Bleeding brakes is not done with pressure: it is purely a function of moving fluid through the system. The object is to displace air, not to see how far you can squirt fluid out of the caliper! Enlist someone to help you bleed the brakes. Make sure they also read these instructions carefully and understand the goal.
This requires a properly sized box wrench for the bleeder screws and a clear plastic hose connected to a clear plastic container (a clean soda bottle works good). New brake fluid is also a must. Start by topping off the master cylinder with fresh fluid and pouring about 1-inch of fluid into your clear container. At the caliper farthest from the master cylinder attach one end of the clear plastic hose to the bleeder screw and run the other end of the plastic hose into the fresh brake fluid in your container. Open the bleeder screw and have your helper VERY SLOWLY push the brake pedal by hand until fluid comes out and then close the bleeder. Next, have your partner very slowly push the pedal again with modest pressure ONE TIME ONLY until hydraulic resistance is encountered. Ask your partner to hold at this point and notify you by saying that he is "holding." Open the bleeder using the same modest pressure, letting the pedal go to the floor or as far as it can until it stops, close the bleeder, notify your partner by saying, "sealed."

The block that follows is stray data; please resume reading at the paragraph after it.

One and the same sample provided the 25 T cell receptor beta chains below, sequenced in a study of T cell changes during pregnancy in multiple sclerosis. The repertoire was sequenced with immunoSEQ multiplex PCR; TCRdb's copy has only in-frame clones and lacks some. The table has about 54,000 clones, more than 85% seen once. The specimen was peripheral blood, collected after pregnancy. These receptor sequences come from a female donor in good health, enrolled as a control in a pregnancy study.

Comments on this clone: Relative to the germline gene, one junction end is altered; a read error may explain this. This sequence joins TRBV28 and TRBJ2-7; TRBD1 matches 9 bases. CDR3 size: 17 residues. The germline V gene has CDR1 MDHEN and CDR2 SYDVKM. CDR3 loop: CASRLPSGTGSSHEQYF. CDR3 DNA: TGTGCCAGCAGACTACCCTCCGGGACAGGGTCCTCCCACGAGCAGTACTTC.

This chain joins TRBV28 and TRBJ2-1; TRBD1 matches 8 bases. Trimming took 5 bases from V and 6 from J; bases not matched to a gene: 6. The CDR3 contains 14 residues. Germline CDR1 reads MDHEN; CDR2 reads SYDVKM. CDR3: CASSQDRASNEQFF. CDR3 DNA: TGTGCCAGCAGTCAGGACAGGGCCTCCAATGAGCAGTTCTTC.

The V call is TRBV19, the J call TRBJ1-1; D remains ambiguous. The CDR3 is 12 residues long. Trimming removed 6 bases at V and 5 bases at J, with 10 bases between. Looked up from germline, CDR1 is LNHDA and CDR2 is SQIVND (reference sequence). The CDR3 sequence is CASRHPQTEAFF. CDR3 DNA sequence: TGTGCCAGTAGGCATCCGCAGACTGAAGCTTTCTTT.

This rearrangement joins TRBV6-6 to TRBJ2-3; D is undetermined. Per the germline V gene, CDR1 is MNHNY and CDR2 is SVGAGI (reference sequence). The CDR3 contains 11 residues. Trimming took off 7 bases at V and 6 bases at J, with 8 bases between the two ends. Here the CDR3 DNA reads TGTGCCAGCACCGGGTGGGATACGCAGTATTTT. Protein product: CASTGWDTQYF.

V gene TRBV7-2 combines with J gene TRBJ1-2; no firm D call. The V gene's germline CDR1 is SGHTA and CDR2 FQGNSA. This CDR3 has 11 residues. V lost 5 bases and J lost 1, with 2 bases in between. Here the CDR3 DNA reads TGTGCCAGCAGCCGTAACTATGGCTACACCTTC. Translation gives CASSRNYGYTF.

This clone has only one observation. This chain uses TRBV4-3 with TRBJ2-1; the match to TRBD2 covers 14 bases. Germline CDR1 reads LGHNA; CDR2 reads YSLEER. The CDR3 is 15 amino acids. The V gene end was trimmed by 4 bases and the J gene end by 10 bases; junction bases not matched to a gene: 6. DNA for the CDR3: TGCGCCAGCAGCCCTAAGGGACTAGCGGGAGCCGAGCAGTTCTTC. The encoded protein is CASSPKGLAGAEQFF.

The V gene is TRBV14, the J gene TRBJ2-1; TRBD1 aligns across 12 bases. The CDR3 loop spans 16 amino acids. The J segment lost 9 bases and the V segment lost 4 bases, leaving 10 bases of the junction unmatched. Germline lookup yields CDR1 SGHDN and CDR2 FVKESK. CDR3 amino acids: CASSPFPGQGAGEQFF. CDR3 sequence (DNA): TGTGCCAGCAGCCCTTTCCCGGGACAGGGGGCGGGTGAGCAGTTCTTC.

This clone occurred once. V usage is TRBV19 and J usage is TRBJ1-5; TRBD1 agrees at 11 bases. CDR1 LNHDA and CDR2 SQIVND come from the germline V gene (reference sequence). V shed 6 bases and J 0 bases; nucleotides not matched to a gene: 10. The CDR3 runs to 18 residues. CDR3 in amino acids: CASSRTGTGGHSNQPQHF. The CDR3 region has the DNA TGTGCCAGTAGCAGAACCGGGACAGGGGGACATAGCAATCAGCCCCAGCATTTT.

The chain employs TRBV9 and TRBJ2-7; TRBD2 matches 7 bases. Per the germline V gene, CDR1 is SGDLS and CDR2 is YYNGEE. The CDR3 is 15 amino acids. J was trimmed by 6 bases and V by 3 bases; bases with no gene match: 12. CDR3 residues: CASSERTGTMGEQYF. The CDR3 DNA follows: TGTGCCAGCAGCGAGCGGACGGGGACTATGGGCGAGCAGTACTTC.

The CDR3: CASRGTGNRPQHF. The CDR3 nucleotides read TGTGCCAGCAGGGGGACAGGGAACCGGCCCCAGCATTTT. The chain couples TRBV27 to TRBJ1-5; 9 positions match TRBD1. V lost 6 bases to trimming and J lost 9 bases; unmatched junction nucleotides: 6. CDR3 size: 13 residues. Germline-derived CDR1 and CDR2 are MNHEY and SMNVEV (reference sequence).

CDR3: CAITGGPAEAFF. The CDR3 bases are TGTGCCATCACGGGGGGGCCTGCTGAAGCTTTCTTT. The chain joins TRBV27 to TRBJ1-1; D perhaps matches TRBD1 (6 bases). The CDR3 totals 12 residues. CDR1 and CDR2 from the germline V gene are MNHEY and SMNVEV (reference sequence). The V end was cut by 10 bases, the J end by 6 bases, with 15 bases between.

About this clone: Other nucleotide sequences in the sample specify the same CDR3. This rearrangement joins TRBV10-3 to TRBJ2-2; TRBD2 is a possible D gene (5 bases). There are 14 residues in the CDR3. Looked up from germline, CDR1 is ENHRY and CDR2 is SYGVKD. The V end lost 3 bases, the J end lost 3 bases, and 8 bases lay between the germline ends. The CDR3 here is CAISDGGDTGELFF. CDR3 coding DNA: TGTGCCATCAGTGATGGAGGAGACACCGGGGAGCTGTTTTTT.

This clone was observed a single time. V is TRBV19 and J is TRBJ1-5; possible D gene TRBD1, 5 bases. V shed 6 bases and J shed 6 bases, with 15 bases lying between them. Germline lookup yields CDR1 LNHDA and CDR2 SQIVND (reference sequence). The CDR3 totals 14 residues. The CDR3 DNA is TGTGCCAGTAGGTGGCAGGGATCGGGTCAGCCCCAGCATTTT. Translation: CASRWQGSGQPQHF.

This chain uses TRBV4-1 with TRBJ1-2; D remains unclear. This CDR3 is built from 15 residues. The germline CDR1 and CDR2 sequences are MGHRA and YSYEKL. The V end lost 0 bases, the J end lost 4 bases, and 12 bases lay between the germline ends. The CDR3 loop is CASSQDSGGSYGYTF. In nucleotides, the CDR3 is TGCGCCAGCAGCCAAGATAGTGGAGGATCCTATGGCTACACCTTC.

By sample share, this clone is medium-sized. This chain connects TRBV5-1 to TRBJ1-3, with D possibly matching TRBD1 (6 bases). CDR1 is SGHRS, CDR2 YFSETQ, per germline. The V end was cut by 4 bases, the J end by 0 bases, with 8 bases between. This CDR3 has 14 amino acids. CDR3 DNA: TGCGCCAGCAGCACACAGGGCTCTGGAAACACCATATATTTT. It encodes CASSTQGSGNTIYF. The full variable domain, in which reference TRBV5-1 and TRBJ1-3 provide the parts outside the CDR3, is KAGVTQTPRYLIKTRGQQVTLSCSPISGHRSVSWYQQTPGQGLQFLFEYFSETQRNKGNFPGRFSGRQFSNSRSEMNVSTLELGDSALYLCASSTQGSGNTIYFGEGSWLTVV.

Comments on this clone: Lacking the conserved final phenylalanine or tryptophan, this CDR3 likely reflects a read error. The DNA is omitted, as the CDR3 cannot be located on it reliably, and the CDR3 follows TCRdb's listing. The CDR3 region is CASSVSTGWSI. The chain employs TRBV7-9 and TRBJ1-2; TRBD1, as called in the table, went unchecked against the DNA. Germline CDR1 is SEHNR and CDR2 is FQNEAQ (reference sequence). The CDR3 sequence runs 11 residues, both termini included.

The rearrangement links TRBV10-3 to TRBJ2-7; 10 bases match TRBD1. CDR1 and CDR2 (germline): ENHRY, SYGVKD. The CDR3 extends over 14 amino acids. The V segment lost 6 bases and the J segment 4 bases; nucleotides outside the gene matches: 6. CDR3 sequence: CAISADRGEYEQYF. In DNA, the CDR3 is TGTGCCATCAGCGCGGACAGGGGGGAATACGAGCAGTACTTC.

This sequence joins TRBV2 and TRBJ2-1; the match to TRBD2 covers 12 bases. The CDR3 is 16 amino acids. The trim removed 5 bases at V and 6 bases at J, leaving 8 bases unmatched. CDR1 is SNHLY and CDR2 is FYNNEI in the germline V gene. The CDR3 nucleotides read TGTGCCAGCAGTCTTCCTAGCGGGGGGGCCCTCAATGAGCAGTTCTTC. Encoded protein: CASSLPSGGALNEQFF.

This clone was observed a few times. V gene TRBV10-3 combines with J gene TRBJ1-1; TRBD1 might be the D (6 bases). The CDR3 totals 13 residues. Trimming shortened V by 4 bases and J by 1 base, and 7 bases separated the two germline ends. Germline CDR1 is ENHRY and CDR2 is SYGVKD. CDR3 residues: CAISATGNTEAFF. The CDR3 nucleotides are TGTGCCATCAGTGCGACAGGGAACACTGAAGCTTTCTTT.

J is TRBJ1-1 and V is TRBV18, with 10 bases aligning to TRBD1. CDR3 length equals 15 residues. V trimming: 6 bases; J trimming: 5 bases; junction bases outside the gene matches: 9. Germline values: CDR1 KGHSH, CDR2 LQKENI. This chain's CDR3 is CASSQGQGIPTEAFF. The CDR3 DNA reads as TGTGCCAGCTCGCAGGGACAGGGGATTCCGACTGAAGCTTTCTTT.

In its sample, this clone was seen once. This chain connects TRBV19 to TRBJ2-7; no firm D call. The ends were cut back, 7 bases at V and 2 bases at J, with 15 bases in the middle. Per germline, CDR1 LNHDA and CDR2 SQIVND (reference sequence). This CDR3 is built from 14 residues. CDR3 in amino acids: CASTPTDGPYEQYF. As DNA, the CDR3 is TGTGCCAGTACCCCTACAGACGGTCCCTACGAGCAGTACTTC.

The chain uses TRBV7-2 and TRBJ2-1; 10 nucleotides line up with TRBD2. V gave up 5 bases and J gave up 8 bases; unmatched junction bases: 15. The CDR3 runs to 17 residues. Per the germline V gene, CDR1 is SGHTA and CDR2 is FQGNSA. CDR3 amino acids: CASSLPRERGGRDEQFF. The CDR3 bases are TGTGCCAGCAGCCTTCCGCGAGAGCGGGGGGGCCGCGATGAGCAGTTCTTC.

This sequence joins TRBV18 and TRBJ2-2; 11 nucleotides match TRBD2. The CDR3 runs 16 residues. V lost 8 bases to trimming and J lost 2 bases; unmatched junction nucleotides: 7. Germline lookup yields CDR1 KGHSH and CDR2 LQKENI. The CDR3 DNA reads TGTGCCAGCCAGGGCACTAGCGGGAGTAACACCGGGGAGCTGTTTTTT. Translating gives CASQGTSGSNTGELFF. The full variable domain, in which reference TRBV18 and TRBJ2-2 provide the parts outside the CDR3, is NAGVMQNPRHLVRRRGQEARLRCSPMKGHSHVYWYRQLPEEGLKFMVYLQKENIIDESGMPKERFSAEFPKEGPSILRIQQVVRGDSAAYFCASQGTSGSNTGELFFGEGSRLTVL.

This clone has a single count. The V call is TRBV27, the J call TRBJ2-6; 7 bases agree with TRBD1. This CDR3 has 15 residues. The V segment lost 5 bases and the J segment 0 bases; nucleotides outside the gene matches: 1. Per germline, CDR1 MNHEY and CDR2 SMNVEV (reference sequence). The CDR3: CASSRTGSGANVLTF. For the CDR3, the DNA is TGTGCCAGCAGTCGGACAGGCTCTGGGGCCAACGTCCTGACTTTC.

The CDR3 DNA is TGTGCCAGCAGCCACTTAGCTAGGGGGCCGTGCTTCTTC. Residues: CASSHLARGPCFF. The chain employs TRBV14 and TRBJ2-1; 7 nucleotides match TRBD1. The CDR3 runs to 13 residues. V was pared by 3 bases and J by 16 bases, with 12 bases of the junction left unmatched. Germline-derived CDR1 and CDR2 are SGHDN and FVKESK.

Repeat this bleeding sequence until all signs of air are purged (no bubbles) from the fluid. To avoid aerating the fluid, never stroke the pedal more than once and don't let the master cylinder run dry. Be sure to check fluid level often. Finally, carefully tap on the caliper with a block of wood or plastic hammer to dislodge any air bubbles that may be trapped and repeat the bleeding sequence once more.
Move to the wheel that is the next farthest from the master cylinder and repeat the procedure. Any time you open the brake system, it is advisable to repeat the bleeding process after driving the vehicle for a day, as driving may dislodge some additional air bubbles.